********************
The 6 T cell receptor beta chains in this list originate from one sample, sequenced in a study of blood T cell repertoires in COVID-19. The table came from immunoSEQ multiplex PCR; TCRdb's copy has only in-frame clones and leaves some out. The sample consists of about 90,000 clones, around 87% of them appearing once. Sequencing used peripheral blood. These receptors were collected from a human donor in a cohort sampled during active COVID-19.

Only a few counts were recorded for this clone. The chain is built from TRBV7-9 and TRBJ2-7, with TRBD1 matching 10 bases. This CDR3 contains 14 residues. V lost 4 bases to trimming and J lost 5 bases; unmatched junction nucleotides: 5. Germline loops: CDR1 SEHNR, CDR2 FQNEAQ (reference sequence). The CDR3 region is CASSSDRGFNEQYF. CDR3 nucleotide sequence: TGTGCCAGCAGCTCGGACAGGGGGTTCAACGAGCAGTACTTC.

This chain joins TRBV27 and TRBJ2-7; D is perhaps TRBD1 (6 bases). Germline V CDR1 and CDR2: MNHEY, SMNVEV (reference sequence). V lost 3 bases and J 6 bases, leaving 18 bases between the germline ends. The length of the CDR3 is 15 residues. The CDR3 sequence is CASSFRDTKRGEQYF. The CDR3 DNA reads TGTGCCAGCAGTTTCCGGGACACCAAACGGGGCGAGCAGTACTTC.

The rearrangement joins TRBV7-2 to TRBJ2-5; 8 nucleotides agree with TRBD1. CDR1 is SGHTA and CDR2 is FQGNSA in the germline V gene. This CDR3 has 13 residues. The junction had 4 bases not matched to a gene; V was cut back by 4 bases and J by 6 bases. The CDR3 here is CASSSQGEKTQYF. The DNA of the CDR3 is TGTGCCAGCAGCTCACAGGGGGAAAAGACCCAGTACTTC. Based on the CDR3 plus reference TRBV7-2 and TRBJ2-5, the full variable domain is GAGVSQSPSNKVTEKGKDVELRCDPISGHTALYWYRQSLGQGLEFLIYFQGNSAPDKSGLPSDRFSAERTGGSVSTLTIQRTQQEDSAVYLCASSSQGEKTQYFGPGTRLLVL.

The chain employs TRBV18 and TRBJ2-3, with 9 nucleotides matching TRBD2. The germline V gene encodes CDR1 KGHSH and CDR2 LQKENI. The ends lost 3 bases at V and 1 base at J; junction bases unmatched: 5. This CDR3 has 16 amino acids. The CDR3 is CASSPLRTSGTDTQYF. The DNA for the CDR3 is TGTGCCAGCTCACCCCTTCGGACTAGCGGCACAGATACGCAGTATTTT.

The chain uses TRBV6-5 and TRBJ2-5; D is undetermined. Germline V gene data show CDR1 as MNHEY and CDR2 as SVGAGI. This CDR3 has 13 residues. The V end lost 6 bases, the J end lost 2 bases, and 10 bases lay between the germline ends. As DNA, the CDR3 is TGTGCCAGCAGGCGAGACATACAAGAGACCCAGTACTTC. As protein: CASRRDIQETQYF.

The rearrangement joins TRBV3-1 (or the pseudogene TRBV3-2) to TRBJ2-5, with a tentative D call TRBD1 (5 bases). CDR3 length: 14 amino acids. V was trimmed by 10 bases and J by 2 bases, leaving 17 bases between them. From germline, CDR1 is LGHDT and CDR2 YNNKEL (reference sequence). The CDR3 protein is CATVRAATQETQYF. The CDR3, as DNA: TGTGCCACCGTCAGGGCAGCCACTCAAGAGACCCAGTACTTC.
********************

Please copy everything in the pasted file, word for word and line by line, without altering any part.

The 6 T cell receptor beta chains in this list originate from one sample, sequenced in a study of blood T cell repertoires in COVID-19. The table came from immunoSEQ multiplex PCR; TCRdb's copy has only in-frame clones and leaves some out. The sample consists of about 90,000 clones, around 87% of them appearing once. Sequencing used peripheral blood. These receptors were collected from a human donor in a cohort sampled during active COVID-19.

Only a few counts were recorded for this clone. The chain is built from TRBV7-9 and TRBJ2-7, with TRBD1 matching 10 bases. This CDR3 contains 14 residues. V lost 4 bases to trimming and J lost 5 bases; unmatched junction nucleotides: 5. Germline loops: CDR1 SEHNR, CDR2 FQNEAQ (reference sequence). The CDR3 region is CASSSDRGFNEQYF. CDR3 nucleotide sequence: TGTGCCAGCAGCTCGGACAGGGGGTTCAACGAGCAGTACTTC.

This chain joins TRBV27 and TRBJ2-7; D is perhaps TRBD1 (6 bases). Germline V CDR1 and CDR2: MNHEY, SMNVEV (reference sequence). V lost 3 bases and J 6 bases, leaving 18 bases between the germline ends. The length of the CDR3 is 15 residues. The CDR3 sequence is CASSFRDTKRGEQYF. The CDR3 DNA reads TGTGCCAGCAGTTTCCGGGACACCAAACGGGGCGAGCAGTACTTC.

The rearrangement joins TRBV7-2 to TRBJ2-5; 8 nucleotides agree with TRBD1. CDR1 is SGHTA and CDR2 is FQGNSA in the germline V gene. This CDR3 has 13 residues. The junction had 4 bases not matched to a gene; V was cut back by 4 bases and J by 6 bases. The CDR3 here is CASSSQGEKTQYF. The DNA of the CDR3 is TGTGCCAGCAGCTCACAGGGGGAAAAGACCCAGTACTTC. Based on the CDR3 plus reference TRBV7-2 and TRBJ2-5, the full variable domain is GAGVSQSPSNKVTEKGKDVELRCDPISGHTALYWYRQSLGQGLEFLIYFQGNSAPDKSGLPSDRFSAERTGGSVSTLTIQRTQQEDSAVYLCASSSQGEKTQYFGPGTRLLVL.

The chain employs TRBV18 and TRBJ2-3, with 9 nucleotides matching TRBD2. The germline V gene encodes CDR1 KGHSH and CDR2 LQKENI. The ends lost 3 bases at V and 1 base at J; junction bases unmatched: 5. This CDR3 has 16 amino acids. The CDR3 is CASSPLRTSGTDTQYF. The DNA for the CDR3 is TGTGCCAGCTCACCCCTTCGGACTAGCGGCACAGATACGCAGTATTTT.

The chain uses TRBV6-5 and TRBJ2-5; D is undetermined. Germline V gene data show CDR1 as MNHEY and CDR2 as SVGAGI. This CDR3 has 13 residues. The V end lost 6 bases, the J end lost 2 bases, and 10 bases lay between the germline ends. As DNA, the CDR3 is TGTGCCAGCAGGCGAGACATACAAGAGACCCAGTACTTC. As protein: CASRRDIQETQYF.

The rearrangement joins TRBV3-1 (or the pseudogene TRBV3-2) to TRBJ2-5, with a tentative D call TRBD1 (5 bases). CDR3 length: 14 amino acids. V was trimmed by 10 bases and J by 2 bases, leaving 17 bases between them. From germline, CDR1 is LGHDT and CDR2 YNNKEL (reference sequence). The CDR3 protein is CATVRAATQETQYF. The CDR3, as DNA: TGTGCCACCGTCAGGGCAGCCACTCAAGAGACCCAGTACTTC.